The share of Americans reporting that they were retired did rise sharply in the spring of 2020. But retirement is not an irreversible decision. And research from the Federal Reserve Bank of Kansas City has found that at the pandemic's onset, there was a steep drop in the number of people leaving retirement to return to work, attributable at least partly to fear of the virus and a lack of job opportunities, swelling the ranks of the retired.

As the economy has reopened and the public health situation has improved, these "unretirements" have rebounded and have recently returned roughly to their pre-pandemic rate, according to an analysis of government data by Nick Bunker of the Indeed Hiring Lab.

The return of older workers has been concentrated among those in their late 50s and early 60s, people who were still several years or more away from retirement when the pandemic began. The employment rate among those 65 and older fell more sharply and has been much slower to recover. That suggests that the pandemic might have led some people who were already closer to retirement to accelerate those plans, and that the greater health risks they faced may have made them less likely to return to work while the virus continues to circulate.

Still, the return of early retirees to the labor force is a reminder that rising wages and abundant job opportunities can draw in workers who might otherwise remain on the sidelines, Bunker said. The labor force shrank during the last recession, too, and some economists were quick to declare that workers were gone for good. But many people eventually came back during the strong job market that preceded the pandemic: It provided opportunities to people with disabilities and criminal records, to people with little formal education and to people who had taken time away from work to raise children or to care for ailing parents.

That pattern may be repeating itself, but on a much more compressed timeline.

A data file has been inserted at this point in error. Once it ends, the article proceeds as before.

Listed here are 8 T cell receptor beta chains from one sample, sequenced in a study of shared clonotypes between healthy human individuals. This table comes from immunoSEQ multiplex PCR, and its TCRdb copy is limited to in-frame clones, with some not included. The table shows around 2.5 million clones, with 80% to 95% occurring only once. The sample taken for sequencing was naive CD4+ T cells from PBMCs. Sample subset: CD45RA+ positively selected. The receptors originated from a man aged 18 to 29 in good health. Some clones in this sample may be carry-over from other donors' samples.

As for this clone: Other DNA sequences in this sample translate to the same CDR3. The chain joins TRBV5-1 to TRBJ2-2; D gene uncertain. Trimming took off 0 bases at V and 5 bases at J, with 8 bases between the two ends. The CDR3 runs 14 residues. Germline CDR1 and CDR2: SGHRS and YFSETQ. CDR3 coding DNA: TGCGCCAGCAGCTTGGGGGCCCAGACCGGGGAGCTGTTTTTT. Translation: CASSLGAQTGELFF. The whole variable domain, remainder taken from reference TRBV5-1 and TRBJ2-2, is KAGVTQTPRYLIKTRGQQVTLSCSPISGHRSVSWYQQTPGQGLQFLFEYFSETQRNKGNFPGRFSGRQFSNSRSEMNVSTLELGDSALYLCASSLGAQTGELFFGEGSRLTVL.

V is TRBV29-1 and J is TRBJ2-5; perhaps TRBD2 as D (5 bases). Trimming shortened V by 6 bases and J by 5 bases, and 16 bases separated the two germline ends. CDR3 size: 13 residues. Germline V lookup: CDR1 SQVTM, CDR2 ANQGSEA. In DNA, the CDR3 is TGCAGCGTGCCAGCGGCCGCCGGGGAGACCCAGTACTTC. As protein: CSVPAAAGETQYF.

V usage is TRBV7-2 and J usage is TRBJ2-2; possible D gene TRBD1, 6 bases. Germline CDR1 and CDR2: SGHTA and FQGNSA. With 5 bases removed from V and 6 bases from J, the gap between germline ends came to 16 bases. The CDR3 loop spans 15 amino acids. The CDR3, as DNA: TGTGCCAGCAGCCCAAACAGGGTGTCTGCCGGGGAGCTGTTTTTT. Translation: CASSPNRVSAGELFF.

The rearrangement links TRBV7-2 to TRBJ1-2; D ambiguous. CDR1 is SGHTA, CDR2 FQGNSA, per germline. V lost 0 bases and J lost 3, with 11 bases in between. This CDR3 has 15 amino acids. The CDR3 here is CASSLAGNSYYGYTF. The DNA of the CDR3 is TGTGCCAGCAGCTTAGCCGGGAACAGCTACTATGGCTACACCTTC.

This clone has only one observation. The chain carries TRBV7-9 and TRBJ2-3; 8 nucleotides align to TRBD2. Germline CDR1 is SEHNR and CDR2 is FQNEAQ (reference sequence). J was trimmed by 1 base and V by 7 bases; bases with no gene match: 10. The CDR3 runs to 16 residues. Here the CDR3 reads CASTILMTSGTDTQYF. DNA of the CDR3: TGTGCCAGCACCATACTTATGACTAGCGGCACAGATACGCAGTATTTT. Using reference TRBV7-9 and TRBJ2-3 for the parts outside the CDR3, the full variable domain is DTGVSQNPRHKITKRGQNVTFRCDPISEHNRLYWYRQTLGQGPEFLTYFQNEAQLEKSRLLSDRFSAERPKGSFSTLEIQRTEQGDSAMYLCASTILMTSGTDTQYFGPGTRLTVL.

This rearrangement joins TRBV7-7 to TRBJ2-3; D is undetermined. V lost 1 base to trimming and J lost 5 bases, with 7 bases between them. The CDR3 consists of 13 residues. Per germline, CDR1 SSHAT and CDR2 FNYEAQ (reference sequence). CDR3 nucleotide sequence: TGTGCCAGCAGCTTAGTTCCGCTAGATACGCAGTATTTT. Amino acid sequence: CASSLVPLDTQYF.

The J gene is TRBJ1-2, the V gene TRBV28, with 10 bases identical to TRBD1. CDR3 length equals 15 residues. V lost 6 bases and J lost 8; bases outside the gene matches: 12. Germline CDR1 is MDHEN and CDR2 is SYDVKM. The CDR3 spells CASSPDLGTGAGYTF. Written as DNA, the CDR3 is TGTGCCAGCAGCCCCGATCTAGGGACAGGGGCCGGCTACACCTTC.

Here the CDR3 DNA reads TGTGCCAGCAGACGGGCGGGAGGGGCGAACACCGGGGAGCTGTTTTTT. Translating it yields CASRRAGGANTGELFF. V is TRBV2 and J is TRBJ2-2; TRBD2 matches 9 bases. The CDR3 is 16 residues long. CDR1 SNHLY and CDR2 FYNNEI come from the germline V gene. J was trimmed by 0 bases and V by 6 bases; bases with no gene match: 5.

"Don't underestimate labor supply," Bunker said. "Don't count out the possibility that people want and need work. It has happened much more quickly than what we saw after the global financial crisis, but the broad principle is the same."

When Tad Greener lost his job managing utilities for a Utah university in late 2019, he was not worried at first about finding a new one — the unemployment rate, after all, was near a 50-year low. But Greener had hardly begun his search when the pandemic hit and the bottom fell out of the economy. Suddenly, he was 60 years old, unemployed and facing the worst labor market in nearly a century.

Greener eased up on his job search during the first phase of the pandemic, in part because of some health issues unrelated to the coronavirus. By spring of 2021, he was ready to work again, but he had little luck applying for jobs. He thinks many prospective employers were turned off by the combination of his age and his time out of the workforce.

"It's a daunting task to be 62 years old, to be unemployed for over a year and to try and find work," Greener said. "There were times where I didn't think I was ever going to be able to go back to work."

As the economy reopened, however, many businesses struggled to hire enough workers to meet the surge in demand. That prompted employers to consider candidates they might otherwise have dismissed, or to look for ways to attract people who could work but were not looking.

In Greener's case, he learned about a new "returnship" program from the state of Utah that was meant to help people who had been out of the labor force get back to work. Last fall, he was accepted into the program, landing a part-time job in the state Office of Energy Development, which quickly turned into a permanent, full-time job. Now that he is back at work, Greener said he plans to stay until he is 67, or perhaps longer if he stays healthy.

"Every day I hear about how there aren't enough workers available," Greener said. "There are a lot of older workers that are being written off, or at least finding it much more difficult to get back into the workplace, who have a lot of years and things to offer."

This article originally appeared in The New York Times.